Sunday, April 8, 2012

Easter Monday, Pt. 2

Well, we did it.  We went to Easter Mass.  Rhys's first step towards the foggy mumblings that will either shadow him or light his way.  

So be it.  

St. Francis watched over us, the patron saint of fuzzy bunny shoes.  

I was always more interested in St. Augustine, the patron saint of brewers and printers.  Beer and Books.  My kind of guy.  When I tell people that Augustine was black and from Africa they look at me like I'm out of my mind, or just taunting them.  White people do, I mean.  I'm afraid to talk to black people about black people.  No, I'm kidding.  I just prefer to be drunk or drinking when doing so.  Then, and only then, I'm an authority on all issues, especially the sensitive cultural/historical/religious ones.  I'm a god-damned expert then, on all repeatable issues. 


If they happen to know what the "City of God" is then somehow the author being black doesn't quite fit into their conception of him.  I suppose many have forgotten, or never been taught, that a fair portion of North Africa was Roman for a time.  When I was very young and under the religious jurisdiction of my mother she used to take us to a Catholic church that was his namesake.  There were several paintings and depictions of Augustine in this church, none that accurately reflected the color of his skin, which matters not at all to me, other than in retrospect and in others' denial of it, etc.   It is found often and everywhere.  It's much more challenging to find a painting of him that honestly reflects his African heritage.  Imagine that.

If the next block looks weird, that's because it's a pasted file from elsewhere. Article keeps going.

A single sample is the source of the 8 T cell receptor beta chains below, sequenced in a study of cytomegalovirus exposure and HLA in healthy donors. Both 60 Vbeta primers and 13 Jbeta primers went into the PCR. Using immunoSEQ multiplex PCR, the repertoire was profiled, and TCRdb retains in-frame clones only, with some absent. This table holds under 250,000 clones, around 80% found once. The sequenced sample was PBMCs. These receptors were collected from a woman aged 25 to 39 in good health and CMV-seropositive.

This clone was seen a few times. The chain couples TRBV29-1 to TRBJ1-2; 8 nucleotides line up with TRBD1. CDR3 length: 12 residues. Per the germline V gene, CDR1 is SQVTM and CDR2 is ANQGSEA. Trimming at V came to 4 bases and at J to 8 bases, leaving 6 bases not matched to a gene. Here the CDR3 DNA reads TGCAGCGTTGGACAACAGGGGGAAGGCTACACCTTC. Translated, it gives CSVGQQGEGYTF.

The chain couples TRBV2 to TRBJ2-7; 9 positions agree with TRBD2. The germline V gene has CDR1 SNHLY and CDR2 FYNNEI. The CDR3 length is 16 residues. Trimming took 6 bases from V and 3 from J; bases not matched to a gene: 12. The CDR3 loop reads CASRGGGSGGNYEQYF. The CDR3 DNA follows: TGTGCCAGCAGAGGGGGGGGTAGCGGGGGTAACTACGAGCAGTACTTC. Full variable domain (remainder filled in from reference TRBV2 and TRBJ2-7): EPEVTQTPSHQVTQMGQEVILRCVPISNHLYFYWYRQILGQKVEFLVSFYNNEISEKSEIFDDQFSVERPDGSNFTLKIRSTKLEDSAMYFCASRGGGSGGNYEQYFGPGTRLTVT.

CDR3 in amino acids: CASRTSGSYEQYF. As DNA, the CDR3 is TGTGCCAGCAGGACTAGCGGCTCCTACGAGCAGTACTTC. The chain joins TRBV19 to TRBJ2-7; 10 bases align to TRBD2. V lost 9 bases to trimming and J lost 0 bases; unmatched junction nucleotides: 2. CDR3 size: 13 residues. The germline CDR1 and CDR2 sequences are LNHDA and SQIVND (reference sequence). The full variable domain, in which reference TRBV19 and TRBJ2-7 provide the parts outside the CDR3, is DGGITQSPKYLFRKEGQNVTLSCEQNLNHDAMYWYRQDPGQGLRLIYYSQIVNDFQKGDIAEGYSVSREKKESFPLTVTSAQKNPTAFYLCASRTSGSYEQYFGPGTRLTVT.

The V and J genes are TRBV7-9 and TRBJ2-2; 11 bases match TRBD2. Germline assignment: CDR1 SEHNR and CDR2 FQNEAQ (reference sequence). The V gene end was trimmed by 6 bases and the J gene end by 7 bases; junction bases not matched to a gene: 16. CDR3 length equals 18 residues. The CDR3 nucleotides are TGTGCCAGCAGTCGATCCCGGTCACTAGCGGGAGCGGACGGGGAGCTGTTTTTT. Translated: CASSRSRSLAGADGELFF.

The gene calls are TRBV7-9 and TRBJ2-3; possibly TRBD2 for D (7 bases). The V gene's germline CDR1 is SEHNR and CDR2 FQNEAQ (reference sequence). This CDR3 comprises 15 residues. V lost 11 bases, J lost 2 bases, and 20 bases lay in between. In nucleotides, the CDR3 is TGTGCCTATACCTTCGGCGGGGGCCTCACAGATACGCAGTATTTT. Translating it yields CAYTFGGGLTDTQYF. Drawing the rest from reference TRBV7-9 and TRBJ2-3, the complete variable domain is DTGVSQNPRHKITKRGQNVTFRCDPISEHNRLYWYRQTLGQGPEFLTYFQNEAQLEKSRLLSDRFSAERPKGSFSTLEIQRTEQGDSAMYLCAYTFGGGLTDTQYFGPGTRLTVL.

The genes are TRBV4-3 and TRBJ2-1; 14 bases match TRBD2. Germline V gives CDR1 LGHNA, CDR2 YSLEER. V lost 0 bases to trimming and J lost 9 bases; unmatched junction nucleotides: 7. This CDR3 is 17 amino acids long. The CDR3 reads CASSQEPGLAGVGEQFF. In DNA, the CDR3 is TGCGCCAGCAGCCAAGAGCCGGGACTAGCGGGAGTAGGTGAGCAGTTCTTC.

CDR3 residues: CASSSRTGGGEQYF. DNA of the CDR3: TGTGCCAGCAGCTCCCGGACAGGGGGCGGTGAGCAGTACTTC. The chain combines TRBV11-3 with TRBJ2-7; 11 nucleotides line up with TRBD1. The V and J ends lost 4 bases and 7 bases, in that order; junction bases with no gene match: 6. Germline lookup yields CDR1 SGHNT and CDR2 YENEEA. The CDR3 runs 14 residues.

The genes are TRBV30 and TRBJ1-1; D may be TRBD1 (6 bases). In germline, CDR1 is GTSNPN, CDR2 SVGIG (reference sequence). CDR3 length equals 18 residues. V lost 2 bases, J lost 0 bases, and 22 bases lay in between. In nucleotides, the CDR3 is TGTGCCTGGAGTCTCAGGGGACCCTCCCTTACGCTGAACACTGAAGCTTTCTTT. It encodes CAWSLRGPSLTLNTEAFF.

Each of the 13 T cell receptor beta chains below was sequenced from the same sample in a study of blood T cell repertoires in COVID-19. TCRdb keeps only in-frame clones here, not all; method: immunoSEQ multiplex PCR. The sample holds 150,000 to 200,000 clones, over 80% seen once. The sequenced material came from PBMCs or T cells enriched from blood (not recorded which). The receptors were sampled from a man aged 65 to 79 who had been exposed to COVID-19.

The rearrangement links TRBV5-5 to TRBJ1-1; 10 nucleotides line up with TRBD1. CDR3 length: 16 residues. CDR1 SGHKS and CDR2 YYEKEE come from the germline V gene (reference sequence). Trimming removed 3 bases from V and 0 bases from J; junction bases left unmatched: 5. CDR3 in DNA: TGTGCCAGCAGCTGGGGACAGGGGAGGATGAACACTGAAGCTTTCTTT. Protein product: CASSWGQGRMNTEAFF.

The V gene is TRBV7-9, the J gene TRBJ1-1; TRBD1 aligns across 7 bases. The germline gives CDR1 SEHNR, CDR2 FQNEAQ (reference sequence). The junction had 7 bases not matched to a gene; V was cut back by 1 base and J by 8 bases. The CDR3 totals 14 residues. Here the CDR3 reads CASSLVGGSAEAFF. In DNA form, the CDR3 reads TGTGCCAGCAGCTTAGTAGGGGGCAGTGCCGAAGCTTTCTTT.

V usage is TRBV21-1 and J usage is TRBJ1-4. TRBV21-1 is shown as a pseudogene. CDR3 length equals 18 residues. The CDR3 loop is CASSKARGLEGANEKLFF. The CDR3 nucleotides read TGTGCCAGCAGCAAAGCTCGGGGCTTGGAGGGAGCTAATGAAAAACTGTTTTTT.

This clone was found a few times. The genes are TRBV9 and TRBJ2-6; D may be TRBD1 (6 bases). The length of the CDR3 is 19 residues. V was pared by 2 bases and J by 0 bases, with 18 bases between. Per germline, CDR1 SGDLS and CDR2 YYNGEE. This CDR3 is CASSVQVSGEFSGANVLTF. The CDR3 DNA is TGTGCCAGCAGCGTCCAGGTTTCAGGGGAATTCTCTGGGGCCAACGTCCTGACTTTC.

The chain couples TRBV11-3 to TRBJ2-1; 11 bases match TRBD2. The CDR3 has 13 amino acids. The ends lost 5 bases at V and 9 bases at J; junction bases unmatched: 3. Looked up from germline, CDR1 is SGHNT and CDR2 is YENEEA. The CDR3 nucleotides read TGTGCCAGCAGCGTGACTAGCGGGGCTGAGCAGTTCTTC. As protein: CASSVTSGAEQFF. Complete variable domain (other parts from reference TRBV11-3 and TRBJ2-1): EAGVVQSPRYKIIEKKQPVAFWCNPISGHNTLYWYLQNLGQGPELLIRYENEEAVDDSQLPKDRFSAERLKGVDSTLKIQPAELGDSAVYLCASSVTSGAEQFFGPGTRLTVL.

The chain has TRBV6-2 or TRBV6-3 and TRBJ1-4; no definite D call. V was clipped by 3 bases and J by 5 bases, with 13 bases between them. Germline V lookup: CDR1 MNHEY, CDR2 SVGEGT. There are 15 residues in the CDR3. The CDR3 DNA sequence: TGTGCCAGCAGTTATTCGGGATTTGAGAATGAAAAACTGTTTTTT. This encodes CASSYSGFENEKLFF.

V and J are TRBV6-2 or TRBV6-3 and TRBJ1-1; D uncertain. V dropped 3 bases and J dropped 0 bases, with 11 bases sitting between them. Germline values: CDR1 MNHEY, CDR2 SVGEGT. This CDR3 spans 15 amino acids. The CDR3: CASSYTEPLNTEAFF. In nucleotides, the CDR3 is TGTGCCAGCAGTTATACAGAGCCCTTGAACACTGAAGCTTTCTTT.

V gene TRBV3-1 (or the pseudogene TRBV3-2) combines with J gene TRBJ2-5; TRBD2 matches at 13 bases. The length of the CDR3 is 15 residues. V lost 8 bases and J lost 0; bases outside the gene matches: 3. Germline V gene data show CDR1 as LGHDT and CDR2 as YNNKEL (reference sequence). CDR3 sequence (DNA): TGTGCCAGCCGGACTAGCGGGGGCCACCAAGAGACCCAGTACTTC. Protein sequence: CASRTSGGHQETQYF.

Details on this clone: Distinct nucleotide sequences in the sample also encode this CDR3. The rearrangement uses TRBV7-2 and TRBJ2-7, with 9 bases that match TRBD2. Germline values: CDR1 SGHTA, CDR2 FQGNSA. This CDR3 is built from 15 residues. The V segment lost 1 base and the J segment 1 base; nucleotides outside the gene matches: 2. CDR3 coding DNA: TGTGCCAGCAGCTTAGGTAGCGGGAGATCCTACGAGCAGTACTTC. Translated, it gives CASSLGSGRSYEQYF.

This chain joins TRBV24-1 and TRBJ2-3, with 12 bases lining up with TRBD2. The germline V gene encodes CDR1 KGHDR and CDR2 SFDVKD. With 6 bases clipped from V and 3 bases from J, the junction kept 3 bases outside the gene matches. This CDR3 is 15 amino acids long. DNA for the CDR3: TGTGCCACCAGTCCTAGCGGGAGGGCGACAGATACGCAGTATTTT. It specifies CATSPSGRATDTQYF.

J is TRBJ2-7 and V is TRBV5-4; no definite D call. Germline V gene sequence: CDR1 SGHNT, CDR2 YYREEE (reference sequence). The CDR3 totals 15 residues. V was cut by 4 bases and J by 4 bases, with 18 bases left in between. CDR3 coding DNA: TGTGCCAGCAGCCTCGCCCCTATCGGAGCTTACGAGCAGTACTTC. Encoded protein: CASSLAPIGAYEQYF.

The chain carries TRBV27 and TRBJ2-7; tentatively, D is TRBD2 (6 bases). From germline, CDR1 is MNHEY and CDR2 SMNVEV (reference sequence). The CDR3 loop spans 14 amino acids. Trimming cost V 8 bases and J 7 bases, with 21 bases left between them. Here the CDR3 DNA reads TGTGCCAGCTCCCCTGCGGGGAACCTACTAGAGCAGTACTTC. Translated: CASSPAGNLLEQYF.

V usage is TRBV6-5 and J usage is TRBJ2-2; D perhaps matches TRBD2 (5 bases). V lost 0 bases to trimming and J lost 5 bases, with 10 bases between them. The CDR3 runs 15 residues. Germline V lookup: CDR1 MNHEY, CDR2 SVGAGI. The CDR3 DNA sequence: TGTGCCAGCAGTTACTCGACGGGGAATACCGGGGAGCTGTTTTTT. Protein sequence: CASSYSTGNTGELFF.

His skin was most certainly a dark brown being from what is now known as Algeria with family history reaching back more than 100 years in Africa.  I grew up believing him to be of European descent, if not being from the Vatican City itself.  The Holy See, originally a circus ground begun by Caligula and completed by Nero.  I only found out in my early 20's that the depictions of Augustine that I had grown up with were hardly accurate considering his mother was of full African descent, his father was likely a Berber.  

I say all of this to remind my readers that I grew up in Florida, during a time when issues of color were still taken very seriously by some, and alternately very seriously by others, though in a wholly different, near opposite, way.  Part of what motivated my decision to leave Florida was based on the quotidian bigotry found there and still on display in most places.  Little did I realize at the time that I was out of the frying panhandle...and into the friar.  

New York is quite possibly one of the most bigoted places I've ever been in my life.  I have witnessed more open and forceful intolerance there than just about anywhere else I've been.  It is a myth that New York is a melting pot.  New York is at best a paella, or fondue. 

Well, this isn't what I sat down to write about at all.  But rest assured that there is as much bigotry in NYC as anywhere else you've ever been.  It's just divided pretty evenly between many more groups, so each citizen tends to feel the effects of it it much less as when it is divided almost exclusively between two groups, white and black, as it tends to be in the south.  

In California there is a different kind of white/black divide.  It is more white/brown here.  Nobody talks about it but it can be easily felt.  Mexico is California's Africa.  

There are two California's: the haves and the no lo tengo.

Aye, Happy Easter, Pilgrims.

The partisans are everywhere, else how did we ever get here?